26° 45.191' N
80° 00.622' W
March 17, 2002
RECOMMENDED MINIMUM TRAINING
The coastal freighter Gilbert Sea (IMO number 6610546) was built in 1966 as the Geulborg by Scheepswerf Gebroeders Sanderat Delfzijl, Netherlands. Originally employed by E. Wagenborg’s Scheepvaart 8 Expeditiebedriij. V., the coaster Was 175.8 feet long, 28.7 feet wide, and displaced 529tons. In 1977, the freighter was sold to Taylor Corporation, Limited of Nassau, Bahamas, and renamed Miranda. She was later sold to a Honduran company, reflagged, and renamed Paradie Express in 1996, and then El Compain 1999.
Later that same year, she was renamed Gilbert Sea. In 2001, the Gilbert Sea changed her flag state to Bolivia and registered with Registro lnternacional Boliviano de Buques.
On June 4, 2001, while searching the Gilbert Sea during ”Operation Riverwalk,” the U S . Customs Service and Coast Guard seized 74 pounds of cocaine worth $630,000
wholesale. Inspectors initially found two pounds of cocaine inside paint cans on the forward deck, while further inspection of the ship revealed additional cocaine in various locations, including in a 55‐gallon oil drum that had a false bottom. The vessel was forfeited, sold to Palm Beach County for use as an artificial reef, and summarily sunk in 90 feet of water on March 17, 2002.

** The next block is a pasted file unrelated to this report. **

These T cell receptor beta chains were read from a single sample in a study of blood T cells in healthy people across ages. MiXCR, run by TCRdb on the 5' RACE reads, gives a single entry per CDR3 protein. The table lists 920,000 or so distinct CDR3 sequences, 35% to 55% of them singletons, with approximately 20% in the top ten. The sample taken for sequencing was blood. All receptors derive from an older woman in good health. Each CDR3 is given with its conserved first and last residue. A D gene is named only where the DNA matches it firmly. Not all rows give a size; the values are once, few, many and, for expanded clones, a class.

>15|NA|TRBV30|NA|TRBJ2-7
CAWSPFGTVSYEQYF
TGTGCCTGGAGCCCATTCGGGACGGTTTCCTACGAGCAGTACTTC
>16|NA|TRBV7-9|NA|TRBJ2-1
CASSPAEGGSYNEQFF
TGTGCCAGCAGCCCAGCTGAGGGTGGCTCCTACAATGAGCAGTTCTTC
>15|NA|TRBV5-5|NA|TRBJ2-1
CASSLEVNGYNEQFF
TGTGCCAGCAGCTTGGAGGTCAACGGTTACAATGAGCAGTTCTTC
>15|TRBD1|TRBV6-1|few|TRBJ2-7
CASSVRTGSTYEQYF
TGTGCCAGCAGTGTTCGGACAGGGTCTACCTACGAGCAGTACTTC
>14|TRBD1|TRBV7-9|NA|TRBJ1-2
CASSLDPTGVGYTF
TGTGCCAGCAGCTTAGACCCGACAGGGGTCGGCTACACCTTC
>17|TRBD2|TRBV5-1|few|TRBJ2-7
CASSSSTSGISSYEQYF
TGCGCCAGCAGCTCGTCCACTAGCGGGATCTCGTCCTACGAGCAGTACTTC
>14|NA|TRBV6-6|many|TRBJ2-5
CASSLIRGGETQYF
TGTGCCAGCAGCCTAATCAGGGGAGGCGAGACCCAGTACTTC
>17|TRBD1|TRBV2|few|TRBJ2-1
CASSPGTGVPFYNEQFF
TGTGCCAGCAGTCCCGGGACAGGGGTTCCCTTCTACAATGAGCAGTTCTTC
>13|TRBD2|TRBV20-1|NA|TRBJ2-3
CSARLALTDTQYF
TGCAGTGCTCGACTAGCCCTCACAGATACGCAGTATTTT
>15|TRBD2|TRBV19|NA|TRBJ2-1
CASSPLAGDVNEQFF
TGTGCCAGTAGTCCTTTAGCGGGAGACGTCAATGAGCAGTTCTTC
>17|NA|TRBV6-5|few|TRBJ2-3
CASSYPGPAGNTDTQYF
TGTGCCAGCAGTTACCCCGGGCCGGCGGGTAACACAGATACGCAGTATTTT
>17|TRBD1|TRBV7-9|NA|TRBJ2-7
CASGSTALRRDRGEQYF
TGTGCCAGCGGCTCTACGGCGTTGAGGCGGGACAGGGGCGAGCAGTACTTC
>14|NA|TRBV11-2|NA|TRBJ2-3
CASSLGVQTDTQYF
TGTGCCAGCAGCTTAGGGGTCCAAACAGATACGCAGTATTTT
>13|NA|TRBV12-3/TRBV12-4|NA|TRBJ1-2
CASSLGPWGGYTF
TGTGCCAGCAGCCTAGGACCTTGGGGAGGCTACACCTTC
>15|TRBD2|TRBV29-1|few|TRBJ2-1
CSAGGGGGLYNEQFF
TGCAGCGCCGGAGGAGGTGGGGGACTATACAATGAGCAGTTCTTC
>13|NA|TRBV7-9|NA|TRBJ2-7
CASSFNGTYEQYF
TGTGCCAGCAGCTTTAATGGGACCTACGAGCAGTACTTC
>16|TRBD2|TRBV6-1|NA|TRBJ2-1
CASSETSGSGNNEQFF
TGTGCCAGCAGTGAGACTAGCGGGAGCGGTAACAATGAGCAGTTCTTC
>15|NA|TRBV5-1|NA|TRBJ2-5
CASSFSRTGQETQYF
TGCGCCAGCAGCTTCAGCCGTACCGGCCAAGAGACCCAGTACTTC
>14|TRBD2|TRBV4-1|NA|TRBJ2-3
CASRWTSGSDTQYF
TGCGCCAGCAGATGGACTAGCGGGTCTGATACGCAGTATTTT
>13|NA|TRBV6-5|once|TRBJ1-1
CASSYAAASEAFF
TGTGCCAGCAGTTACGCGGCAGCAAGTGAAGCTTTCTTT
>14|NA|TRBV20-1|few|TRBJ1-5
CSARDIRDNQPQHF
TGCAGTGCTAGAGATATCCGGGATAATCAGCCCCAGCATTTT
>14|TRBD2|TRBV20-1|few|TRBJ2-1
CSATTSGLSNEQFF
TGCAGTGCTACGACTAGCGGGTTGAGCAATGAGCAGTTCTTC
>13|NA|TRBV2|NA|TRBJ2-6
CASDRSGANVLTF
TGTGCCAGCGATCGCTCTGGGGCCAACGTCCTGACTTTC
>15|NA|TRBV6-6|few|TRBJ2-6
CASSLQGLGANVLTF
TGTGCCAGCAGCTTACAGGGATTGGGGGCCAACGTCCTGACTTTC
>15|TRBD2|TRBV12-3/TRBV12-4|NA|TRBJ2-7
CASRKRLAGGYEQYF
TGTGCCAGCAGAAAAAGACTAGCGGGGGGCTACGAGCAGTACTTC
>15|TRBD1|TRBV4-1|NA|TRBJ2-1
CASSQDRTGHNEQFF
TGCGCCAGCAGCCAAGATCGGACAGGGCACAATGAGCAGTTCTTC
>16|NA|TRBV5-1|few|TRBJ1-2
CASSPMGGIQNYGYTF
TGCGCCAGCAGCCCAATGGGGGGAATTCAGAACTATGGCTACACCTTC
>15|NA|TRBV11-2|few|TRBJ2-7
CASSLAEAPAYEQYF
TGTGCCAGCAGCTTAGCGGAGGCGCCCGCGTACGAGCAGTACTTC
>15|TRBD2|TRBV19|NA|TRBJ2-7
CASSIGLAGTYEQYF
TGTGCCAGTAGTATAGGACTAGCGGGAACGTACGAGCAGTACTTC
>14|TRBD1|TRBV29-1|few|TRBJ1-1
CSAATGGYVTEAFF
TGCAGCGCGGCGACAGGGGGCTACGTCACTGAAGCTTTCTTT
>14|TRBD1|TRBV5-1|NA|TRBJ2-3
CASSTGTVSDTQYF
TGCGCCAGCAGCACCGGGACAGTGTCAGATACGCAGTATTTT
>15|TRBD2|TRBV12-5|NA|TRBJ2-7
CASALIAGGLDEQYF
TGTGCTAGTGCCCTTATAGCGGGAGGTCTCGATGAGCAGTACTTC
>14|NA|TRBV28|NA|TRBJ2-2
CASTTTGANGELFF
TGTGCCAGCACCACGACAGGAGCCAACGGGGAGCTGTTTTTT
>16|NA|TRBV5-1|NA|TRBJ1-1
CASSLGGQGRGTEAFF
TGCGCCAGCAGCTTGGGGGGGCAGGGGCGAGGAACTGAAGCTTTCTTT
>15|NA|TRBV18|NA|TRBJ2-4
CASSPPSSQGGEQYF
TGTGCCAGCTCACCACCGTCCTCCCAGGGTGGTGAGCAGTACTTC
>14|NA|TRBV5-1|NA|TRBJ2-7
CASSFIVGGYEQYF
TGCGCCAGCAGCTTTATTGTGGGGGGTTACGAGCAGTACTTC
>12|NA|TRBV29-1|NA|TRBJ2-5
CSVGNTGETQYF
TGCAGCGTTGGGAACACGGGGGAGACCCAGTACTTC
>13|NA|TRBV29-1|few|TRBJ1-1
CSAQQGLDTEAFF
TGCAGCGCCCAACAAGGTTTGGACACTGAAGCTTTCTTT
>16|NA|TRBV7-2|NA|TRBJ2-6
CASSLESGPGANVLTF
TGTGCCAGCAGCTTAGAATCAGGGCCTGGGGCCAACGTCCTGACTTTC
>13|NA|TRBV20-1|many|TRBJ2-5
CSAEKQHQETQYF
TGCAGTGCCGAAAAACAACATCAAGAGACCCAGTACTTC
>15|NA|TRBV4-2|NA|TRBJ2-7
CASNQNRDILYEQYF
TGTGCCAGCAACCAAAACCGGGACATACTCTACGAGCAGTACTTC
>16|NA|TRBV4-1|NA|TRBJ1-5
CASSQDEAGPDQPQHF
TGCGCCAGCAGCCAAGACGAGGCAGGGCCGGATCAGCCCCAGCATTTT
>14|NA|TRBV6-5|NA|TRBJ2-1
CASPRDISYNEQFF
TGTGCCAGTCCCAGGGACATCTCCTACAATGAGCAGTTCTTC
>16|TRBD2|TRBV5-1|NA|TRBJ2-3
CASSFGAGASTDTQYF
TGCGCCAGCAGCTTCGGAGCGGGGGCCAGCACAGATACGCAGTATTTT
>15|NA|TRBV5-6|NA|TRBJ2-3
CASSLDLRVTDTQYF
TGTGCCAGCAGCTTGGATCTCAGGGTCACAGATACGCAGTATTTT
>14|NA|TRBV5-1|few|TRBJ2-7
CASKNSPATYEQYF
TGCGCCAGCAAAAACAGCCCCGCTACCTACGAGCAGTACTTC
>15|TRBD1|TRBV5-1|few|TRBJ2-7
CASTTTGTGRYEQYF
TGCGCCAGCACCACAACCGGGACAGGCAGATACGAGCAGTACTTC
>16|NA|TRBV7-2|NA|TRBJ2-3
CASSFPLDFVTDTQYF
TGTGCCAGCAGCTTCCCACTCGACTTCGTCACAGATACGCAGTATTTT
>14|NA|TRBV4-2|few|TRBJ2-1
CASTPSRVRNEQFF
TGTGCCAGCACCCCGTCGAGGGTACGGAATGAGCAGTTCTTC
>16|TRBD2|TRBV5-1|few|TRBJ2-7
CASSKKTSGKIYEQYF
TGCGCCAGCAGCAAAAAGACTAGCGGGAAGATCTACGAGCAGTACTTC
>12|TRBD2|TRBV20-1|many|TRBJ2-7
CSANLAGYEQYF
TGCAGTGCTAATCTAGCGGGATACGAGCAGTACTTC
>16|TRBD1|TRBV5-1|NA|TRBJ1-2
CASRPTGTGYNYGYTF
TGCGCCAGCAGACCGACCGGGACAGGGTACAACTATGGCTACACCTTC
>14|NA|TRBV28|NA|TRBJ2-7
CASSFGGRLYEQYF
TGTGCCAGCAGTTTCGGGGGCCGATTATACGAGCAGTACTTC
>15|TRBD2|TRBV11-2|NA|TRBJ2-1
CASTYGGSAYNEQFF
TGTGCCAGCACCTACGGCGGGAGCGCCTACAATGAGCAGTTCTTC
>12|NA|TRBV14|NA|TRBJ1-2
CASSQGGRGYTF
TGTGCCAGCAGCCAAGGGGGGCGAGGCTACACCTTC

Part of the Governor’s River Walk Reef, the Gilbert Sea is the furthest north of four wrecks; all four vessels (Sha Sha Boekanier, St. Jacques, Thozina, and Gilbert Sea) were confiscated for smuggling narcotics and are of similar design. While the Thozina rests further to the east than the other three ships, the Gilbert Sea rests generally in line with the Sha Sha Boekanier and St. Jacques, and 800 tons of deployed concrete bridge material connect the wrecks of the St. Jacques and Gilbert Sea. Since their deployment, all four freighters have been significantly impacted by hurricanes, which have flattened their cargo holds and torn each of their hulls in half. The bow of the Gilbert Sea is resting hard over on its starboard side, while the stem is listing to port. The wheel house has collapsed from the superstructure, revealing the remains of the wooden deck. Nevertheless, the wrecks of the Governor’s River Walk Reef still offer a fantastic diving experience, and the twisted hulls perhaps offer a more interesting underwater scene than if the freighters were still upright and intact.
Due to the proximity of the Gulf Stream to the coast of Florida in this area, current is often significant. Due to all the vertical relief offered from the wrecks and additional concrete material, however, divers can easily hide in the lee of structure and leap‐frog from wreck to wreck. Typically, Visibility is phenomenal, and it’s n o t uncommon to observe massive goliath grouper, sea turtles, roving sting rays, and sharks while drifting along the Governor's River Walk Reef.